PrimeMinister wrote:Zarni, that book sounds fascinating. I have 2 books to read at the moment but I’ll put this one on the list for next. Please let me know what you think of it as you’re going through it.



I'm about 2/3 of the way through. It's a pretty good book. In the first 1/3 to 1/2 he talks about his general principles of "skin in the game" and why he believes it. The second part of the book gives wide ranging case examples -- from industry, banking, gov't to academia.


Most people will find something they like in the book -- a leftist would like his discussions about the failures of the structure of modern businesses -- particularly banking where companies are able to get massive rewards while pushing risk onto the common citizen. However, that same leftist would hate that Taleb basically shows that 1.) The government played an active role in setting up a system that allows for this 2.) The government is the worst example of not having skin in the game and as a result, they tend to make the very worst decisions of any "group" (gov't vs business vs organization vs charity). Flip the like/dislike for a traditional conservative.

Not many people will agree with everything he has to say.



In terms of writing, it's just OK. At times its too simple and could use lots more precision...he seems to attempt to trade wit for detailed explanation at times. The writing can be unbearably repetitive at times as well (particularly if you have read his old books).

I really like Taleb and have liked most of his writing and podcasts. Like any critic / author...he certainly has his faults but I do agree with most of his thought process.

I still think AntiFragile is by far his best book and should be mandatory reading for every college student.


That is intriguing. I imagine that book would lead to good conversations in the politics forum.
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Re: Political books

Postby beardmcdoug » Thu Mar 29, 2018 1:50 pm

Thanks for the recommendations Zarni - everytime I think of Taleb, I can't help but think of Sam Harris's description of him, and laugh my ass off:

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doesn't mean I'm not interested in what Taleb has to say though and sounds like he makes some pretty decent points, based on what you broadly described above
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Re: Political books

Postby Zarniwoop » Thu Mar 29, 2018 2:10 pm

Lol. There’s no doubt there is a ton of arrogance in him


Same with Harris and Peterson and Rubin and Pinker and the rest of today’s thinkers. I have no problem with it though. If they didn’t think they were smarter than others they wouldn’t have a public platform.

And I happen to agree with those guys ... they are vastly smarter than most ... while I’m certain none of them have “the answer”, they all perceive the problems fairly astutely and do offer steps in the right direction
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Re: Political books

Postby Zarniwoop » Wed Apr 04, 2018 7:57 am

OK so here are some quick hits from the book:

When talking about our military intervention in other countries...Taleb writes the following...which I think can be very easily applied to almost all things in life (including our recent debates on immigration and gun control)....he is criticizing the decision making of Clinton, Bush (both), Obama and everyone else that favors intervention:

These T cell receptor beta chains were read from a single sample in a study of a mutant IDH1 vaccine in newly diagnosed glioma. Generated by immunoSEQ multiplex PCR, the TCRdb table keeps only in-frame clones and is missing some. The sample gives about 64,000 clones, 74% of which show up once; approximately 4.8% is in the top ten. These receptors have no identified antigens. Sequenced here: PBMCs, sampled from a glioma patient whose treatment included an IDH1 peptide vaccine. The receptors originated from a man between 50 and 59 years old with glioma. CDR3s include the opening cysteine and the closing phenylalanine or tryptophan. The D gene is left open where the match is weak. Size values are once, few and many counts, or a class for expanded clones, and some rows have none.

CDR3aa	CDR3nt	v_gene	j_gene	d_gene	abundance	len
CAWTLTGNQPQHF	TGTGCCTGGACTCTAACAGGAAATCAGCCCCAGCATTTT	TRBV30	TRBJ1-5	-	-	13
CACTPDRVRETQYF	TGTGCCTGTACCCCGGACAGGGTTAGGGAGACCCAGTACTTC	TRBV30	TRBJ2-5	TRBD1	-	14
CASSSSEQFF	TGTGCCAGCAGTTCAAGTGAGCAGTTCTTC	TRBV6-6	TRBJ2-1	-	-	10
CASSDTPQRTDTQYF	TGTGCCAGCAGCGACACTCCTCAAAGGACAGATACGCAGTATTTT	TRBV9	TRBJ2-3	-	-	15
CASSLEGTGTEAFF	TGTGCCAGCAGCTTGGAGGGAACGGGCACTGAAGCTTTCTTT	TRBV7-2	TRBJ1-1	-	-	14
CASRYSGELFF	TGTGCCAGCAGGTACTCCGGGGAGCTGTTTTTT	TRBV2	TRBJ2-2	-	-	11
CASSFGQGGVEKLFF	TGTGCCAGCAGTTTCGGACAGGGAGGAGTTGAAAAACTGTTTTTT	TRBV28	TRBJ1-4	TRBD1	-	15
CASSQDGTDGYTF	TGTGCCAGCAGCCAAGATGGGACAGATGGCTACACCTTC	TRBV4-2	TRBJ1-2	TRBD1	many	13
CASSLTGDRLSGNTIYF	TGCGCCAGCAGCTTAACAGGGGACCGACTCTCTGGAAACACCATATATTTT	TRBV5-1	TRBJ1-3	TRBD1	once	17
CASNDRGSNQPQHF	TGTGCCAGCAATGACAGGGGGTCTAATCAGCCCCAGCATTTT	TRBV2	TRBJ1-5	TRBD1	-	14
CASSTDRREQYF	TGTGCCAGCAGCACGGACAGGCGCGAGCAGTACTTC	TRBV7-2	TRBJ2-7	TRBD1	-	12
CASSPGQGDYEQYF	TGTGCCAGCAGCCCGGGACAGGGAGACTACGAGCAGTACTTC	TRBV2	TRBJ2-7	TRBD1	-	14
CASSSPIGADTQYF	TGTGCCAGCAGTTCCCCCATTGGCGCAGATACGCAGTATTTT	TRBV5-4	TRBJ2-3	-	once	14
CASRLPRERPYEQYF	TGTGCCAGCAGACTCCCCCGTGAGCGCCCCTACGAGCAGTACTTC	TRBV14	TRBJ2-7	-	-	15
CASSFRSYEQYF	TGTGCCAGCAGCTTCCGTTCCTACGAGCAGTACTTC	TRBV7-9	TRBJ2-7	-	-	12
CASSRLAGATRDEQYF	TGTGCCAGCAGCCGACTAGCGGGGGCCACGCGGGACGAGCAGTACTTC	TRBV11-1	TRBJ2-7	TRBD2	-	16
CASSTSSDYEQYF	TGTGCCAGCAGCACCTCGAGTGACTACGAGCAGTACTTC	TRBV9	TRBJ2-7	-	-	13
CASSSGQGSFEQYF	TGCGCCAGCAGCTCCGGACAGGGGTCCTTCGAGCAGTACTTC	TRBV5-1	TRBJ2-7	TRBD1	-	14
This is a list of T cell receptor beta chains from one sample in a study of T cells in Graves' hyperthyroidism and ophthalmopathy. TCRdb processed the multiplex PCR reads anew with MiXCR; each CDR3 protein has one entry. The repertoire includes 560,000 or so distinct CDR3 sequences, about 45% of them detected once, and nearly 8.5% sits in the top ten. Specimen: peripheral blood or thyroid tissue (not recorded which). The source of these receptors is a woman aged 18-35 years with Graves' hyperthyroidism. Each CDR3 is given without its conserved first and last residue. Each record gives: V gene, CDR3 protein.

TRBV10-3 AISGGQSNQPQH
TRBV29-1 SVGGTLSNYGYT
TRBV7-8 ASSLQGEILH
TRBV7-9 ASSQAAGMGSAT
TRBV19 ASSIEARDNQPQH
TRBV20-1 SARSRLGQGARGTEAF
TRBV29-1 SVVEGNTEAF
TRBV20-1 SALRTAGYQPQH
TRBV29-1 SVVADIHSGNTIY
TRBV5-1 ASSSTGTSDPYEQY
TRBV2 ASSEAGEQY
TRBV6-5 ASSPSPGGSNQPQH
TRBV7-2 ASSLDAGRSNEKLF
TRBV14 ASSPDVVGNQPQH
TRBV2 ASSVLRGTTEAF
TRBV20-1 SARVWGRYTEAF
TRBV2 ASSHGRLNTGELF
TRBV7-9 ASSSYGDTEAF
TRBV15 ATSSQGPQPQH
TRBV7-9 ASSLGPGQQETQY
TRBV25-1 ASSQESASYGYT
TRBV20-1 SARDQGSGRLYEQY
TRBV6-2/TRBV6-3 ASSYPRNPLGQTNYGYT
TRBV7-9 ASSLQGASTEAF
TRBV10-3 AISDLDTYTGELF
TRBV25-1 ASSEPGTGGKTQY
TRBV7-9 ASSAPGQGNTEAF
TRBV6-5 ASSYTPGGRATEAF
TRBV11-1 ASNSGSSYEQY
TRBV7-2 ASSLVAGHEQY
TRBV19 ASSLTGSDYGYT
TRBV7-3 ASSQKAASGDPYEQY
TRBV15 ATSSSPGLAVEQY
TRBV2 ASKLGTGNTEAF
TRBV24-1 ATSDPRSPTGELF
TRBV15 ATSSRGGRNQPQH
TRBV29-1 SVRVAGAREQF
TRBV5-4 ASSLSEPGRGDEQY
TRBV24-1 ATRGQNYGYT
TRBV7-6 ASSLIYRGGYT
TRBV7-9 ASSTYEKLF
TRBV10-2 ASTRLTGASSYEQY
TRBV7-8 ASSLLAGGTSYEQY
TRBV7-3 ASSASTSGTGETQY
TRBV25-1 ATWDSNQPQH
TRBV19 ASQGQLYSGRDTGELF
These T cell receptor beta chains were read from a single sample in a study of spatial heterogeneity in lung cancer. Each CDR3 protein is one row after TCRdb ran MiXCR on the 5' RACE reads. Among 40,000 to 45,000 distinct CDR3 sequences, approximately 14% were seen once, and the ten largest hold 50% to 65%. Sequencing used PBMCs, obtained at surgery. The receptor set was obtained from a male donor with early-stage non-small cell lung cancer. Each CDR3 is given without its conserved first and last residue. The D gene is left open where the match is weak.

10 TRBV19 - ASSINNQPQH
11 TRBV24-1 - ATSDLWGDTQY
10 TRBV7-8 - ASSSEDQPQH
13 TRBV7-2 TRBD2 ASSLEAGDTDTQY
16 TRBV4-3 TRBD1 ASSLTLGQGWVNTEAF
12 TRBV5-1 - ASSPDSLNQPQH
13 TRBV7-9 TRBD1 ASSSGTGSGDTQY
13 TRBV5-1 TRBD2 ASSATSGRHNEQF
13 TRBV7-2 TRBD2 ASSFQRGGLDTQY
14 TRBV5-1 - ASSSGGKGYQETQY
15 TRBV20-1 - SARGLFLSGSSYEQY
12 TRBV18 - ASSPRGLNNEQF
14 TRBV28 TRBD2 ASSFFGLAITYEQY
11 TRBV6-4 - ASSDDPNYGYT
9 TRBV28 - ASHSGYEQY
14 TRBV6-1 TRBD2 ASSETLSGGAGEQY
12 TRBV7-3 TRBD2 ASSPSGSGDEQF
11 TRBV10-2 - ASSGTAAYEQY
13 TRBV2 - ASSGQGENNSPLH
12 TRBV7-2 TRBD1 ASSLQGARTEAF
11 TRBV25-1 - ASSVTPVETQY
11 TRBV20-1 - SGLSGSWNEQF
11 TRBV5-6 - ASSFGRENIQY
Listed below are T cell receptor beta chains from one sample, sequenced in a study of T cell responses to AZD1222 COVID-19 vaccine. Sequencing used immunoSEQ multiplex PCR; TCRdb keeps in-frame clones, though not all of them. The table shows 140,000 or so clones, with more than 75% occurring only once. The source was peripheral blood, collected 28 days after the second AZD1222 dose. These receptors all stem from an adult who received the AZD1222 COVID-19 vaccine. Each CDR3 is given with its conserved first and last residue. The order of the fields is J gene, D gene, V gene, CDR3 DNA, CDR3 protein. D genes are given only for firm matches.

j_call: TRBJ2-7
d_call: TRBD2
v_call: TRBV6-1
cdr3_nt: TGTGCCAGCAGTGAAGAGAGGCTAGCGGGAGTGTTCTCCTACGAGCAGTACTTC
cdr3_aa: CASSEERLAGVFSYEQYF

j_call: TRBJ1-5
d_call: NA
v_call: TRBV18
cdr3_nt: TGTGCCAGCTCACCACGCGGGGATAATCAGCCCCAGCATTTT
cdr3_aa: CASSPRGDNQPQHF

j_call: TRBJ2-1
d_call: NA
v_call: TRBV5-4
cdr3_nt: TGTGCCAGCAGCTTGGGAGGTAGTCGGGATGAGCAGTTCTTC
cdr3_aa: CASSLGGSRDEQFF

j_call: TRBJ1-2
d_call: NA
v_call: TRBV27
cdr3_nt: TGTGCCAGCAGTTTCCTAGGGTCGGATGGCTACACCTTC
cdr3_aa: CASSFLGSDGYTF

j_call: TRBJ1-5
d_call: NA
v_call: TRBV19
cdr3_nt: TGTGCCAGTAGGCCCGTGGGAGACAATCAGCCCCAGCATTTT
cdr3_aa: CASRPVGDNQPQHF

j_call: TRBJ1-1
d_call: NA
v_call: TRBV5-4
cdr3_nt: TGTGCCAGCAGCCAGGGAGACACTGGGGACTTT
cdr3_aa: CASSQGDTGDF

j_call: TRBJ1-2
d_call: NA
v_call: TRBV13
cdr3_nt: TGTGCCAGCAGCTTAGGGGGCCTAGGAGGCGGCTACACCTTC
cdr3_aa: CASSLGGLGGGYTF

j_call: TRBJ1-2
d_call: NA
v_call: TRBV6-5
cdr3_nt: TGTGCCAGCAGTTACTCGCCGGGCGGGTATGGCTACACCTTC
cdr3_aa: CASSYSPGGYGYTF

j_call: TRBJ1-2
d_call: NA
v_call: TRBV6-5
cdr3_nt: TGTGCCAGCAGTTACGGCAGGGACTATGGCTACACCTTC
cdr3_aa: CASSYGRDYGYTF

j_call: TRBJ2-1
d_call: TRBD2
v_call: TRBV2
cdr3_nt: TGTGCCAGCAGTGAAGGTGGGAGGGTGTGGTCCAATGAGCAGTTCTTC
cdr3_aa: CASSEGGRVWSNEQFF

....The first flaw is that they are incapable of thinking in second steps and unaware of the need for them....the second flaw is that they are also incapable of distinguishing between multidimensional problems and their single dimension representation...they can't get the idea that complex systems do not have obvious one-dimensional cause and effect mechanisms




In talking about bureaucracy (both governmental and business)

Bureaucracy is a construction by which a person is conveniently separated from the consequences of his or her actions...bureaucratic intervention tends to remove skin from the game



Anyone who has ever worked on a continuous improvement plan such as six sigma or lean can attest to the following:

systems learn by removing parts....via negativa. We often know much better what is wrong, then what is right.





In criticizing the modern obsession with globalism and the push for "oneness" through a following of Kant's categorical imperative

Universal behavior is great on paper, but disastrous in practice....we should focus on our immediate environment; we need simple practical rules....the general and the abstract tend to attract self righteous psychopaths





And anyone who has ever worked on a project designed by an engineer or business person in an ivory tower can empathize with:

Things designed by people without skin in the game tend to grow in complication (before their final collapse
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Re: Political books

Postby Mountaineer Buc » Wed Apr 04, 2018 2:16 pm

One strategy we explored in grad school in strategic planning was the consideration of every decision as being a paradox. One solution creates multiple new problems and mitigating the probability of the anticipated new problems was necessary before continuing with the forward planning.

I prefer reverse planning myself. It requires a specific and defined goal other than....wage war on terrorism.
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Re: Political books

Postby Zarniwoop » Thu Apr 19, 2018 12:22 pm

New book I just started


Just two chapters in so far....written in a nice lighthearted manner.

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In How Do I Tax Thee?, libertarian commentator and rising media star Kristin Tate takes us on a tour of the ways the government bleeds us dry in innumerable daily transactions and at various stages of life.